The Politics of Fear

Matthew Teutsch
6 min readOct 21, 2022

During my Fulbright a few years ago, I went to Paris to give a talk. While there, I took a ride on the metro, and a few seats over from me I saw a woman dressed in a niqab. Fear consumed me upon seeing her, sitting in her seat as the train sped along the tracks. When the fear hit me, I immediately knew the cause. The fear I felt didn’t stem from the woman. She had done nothing to me. She had done nothing to make me feel afraid. The fear arose from the inundation, over the past twenty years following 9–11, of anti-Islamic stories that circulated within the media and elsewhere. That fear arose individuals, who before I went to Paris, expressed concern and told me, basically, to be cautious. This was a few years after the November attacks in Paris and a couple of years after the attack in Nice. They, like me, had imbibed the narrative of terror, specifically Islamic terror that the woman sitting near me embodied, through no fault of her own.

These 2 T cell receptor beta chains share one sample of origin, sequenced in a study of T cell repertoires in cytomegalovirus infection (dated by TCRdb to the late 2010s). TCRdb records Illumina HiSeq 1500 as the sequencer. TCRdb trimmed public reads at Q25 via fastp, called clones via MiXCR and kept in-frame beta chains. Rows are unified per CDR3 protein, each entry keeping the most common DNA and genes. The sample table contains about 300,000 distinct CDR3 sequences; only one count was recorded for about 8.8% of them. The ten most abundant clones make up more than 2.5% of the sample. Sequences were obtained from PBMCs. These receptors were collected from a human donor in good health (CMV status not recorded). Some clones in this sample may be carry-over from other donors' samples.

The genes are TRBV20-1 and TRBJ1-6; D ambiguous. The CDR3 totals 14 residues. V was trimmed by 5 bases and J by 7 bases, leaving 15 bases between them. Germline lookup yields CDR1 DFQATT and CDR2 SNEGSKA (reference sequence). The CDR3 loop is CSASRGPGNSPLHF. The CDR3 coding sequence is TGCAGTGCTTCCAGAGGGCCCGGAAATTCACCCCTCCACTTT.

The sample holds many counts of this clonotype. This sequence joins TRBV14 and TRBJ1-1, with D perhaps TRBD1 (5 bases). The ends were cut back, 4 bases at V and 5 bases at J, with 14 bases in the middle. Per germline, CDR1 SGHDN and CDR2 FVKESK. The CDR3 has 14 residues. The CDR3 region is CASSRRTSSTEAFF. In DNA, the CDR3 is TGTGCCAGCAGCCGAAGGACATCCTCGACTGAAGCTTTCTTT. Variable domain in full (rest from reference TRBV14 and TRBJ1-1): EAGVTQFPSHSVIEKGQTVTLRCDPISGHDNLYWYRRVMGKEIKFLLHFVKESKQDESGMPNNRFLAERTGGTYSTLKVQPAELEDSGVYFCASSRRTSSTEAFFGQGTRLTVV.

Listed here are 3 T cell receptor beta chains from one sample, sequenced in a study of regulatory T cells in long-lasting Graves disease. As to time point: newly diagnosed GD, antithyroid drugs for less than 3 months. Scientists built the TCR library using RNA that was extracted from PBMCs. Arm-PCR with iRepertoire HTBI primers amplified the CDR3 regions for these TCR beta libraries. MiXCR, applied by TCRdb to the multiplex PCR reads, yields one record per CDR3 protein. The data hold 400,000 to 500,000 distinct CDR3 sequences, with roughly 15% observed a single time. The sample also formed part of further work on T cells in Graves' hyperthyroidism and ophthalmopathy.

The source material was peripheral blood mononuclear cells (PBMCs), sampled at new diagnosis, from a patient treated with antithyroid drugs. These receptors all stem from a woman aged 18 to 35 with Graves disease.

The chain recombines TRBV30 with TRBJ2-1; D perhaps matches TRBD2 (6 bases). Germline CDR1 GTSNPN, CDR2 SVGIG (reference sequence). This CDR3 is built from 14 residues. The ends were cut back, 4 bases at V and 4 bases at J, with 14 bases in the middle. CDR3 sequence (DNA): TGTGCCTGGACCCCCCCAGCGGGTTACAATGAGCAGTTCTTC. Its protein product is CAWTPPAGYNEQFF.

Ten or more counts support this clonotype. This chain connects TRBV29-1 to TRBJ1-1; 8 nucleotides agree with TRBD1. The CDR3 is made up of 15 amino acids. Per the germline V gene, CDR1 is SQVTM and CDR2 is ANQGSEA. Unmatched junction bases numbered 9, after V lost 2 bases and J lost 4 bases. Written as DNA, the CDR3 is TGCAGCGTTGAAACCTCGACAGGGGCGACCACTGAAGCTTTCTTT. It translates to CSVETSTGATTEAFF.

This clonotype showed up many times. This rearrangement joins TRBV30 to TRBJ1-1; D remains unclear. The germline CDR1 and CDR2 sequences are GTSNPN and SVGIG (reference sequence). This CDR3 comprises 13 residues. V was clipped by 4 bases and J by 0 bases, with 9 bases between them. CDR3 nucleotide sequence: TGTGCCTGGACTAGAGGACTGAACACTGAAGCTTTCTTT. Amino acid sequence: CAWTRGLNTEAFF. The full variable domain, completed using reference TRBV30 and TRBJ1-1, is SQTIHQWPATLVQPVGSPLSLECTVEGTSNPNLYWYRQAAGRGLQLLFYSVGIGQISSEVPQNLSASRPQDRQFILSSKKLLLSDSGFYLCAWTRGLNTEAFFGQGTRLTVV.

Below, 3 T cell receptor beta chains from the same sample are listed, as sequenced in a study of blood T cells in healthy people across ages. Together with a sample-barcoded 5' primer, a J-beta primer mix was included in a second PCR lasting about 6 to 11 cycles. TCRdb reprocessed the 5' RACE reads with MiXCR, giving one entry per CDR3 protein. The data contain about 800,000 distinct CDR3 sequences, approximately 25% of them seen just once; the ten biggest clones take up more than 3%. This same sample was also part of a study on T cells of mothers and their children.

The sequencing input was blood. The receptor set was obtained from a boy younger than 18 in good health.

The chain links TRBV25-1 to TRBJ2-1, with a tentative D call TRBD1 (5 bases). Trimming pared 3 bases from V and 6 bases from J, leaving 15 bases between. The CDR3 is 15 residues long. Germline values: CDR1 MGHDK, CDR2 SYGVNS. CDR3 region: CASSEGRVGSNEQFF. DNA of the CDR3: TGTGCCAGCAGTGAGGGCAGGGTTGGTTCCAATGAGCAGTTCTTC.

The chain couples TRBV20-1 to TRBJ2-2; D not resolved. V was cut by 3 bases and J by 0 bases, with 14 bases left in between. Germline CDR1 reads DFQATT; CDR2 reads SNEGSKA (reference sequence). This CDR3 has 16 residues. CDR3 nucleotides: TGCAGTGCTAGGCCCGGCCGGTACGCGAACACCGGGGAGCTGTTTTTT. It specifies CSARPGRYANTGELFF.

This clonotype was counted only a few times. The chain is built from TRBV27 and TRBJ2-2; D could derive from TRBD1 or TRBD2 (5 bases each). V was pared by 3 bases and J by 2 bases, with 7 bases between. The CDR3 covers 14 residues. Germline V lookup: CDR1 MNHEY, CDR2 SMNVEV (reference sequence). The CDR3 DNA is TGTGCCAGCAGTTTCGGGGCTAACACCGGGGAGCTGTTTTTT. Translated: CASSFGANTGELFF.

Instantly, I caught myself. I knew I had no logical reason to fear the woman. I knew that my fear originated not from my own experiences but from stories that others told me. I knew that those stories contained truth because they spoke about attacks and actual events, but I also knew that those stories sensationalized and presented overblown rhetoric demonizing individuals. Fear is a powerful weapon. It’s used to control and to sway individuals, specifically in politics…

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Matthew Teutsch

Here, you will find reflections on African American, American, and Southern Literature, American popular culture and politics, and pedagogy.